Why I am Always Behind and the Loneliness of People Today

Some of my more direct friends occasionally ask me why I haven’t got round to doing such and such yet. The answer I give tends to vary. There is always the honest ‘laziness, sheer laziness’ or the intellectually more respectable ‘lack of inspiration’; but I think I am more likely to try to steer the conversation away from the question, especially if it is something both the questioner and I want me to do. That isn’t as deliberately evasive as it may seem. My not being well can be used as a valid excuse for some of my dilatoriness. Even ordinary tasks take much longer than they used to, as anyone seeing me doing odd jobs in the house or garden will testify. But that is not the point. There is a sadder reason, which has nothing to do with me at all: loneliness and its impact on people who may not seem lonely to others but are, often desperately so.

Much of my day is taken up with the routine of monastic life: prayer, lectio divina, household tasks, and the administrative duties associated with running any organization, to which should be added the community’s online ministry. But most days we also receive a lot of emails/letters and, increasingly, telephone calls, that don’t fall into any special category and can’t be dealt with in a few minutes. They are the cries of lonely people, often not asking for anything in particular but just to be heard. They pose a challenge to us as nuns, but also to society in general.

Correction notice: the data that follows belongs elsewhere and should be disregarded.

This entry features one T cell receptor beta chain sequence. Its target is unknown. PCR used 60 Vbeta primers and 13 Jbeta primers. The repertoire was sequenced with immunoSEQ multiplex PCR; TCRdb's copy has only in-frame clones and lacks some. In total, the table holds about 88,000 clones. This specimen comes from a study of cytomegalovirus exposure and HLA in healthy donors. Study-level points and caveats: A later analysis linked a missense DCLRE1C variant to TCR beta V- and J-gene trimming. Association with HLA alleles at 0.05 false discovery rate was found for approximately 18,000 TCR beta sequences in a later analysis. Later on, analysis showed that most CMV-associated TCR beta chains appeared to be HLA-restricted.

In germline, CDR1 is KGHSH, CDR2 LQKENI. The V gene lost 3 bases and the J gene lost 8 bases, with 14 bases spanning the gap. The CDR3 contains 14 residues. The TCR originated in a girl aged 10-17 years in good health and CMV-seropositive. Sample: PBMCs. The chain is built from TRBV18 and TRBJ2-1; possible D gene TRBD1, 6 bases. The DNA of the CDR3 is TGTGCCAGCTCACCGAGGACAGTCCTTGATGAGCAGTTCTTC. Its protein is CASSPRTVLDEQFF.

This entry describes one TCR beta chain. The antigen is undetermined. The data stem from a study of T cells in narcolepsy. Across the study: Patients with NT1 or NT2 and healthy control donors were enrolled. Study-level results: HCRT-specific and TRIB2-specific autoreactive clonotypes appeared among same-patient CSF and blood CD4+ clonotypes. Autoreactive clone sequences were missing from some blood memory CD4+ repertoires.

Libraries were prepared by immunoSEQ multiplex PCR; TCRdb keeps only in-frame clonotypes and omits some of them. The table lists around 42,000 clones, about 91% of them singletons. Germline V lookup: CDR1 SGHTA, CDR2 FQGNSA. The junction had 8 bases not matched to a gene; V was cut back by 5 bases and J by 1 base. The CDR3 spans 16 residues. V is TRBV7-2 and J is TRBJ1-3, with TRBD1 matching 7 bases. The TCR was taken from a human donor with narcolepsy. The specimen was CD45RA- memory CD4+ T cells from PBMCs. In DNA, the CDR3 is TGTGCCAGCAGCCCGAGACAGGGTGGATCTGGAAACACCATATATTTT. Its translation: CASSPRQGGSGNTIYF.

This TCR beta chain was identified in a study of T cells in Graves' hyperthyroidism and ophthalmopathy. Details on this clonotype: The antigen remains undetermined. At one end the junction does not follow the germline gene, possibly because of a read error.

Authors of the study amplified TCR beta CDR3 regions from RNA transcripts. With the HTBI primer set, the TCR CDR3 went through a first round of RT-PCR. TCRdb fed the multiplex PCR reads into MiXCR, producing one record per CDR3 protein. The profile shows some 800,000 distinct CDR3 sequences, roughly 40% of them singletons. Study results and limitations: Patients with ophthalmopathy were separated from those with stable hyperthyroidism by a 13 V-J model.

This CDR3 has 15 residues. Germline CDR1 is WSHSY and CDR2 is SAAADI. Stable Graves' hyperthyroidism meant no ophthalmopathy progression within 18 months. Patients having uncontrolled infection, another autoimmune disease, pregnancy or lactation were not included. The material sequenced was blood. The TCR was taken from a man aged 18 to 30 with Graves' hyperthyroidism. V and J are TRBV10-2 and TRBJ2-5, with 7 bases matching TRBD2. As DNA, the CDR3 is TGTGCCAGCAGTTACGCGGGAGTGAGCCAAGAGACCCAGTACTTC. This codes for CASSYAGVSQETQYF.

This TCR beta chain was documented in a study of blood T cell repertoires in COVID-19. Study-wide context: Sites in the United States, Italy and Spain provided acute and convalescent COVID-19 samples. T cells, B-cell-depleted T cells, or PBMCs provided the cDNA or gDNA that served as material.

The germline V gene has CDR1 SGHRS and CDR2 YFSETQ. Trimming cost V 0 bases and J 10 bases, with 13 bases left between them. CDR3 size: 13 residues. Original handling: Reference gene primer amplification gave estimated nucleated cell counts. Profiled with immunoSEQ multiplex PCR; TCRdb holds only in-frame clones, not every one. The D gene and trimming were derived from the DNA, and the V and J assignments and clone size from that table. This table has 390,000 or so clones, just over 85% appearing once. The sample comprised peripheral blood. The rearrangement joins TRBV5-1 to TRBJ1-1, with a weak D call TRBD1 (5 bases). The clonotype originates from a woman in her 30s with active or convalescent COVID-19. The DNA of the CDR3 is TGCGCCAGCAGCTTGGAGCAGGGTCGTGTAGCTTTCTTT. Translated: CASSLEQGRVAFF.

I am not sure why people contact us, but I think it has something to do with trust. Without knowing us, people trust us to take them and their difficulties seriously — and to be kind. We try, but we often fail, too. The man who telephoned late one evening when I was in the middle of chemotherapy and ‘just wanted to talk’ wasn’t very happy when I explained that I wasn’t up to a long conversation just then. He ‘phoned again ten minutes later and was rather put out to get the same nun on the line, as I would have been in his position; but we are not counsellors or therapists and it is no good trying to be or do what we cannot, especially when feeling drained.

Taking people seriously and being kind: not rocket science, as they say, but it does demand time and effort because, inevitably, need arises according to its own timetable not ours; and truly listening to people is hard work. I think we are immensely privileged as a community because those who turn to us do trust us, and very often they have had bad experiences in the past. What worries me, if that is the right word, is the loneliness behind the calls we receive. I always feel chastened when someone ends a conversation or message with the words, ‘Thank you. I haven’t been able to speak about this to anyone else.’ I can understand that there might be things one would be reluctant to discuss with family or friends, but the matters I am referring to do not, by and large, fall into the category of embarrassing or awkward. It is simply loneliness and the feeling of isolation that makes them difficult to talk about.

So, here is your challenge from the cloister for today: switch off your smartphone, take your eyes off that screen and pay attention to the person nearest you. Don’t be so anxious to pour out your own thoughts and feelings that you fail to notice theirs. Learn to be a friend, to be kind. Not only will you be helping to make the world a better place, you may even, indirectly, be helping a procrastinating nun get something done. Or maybe not.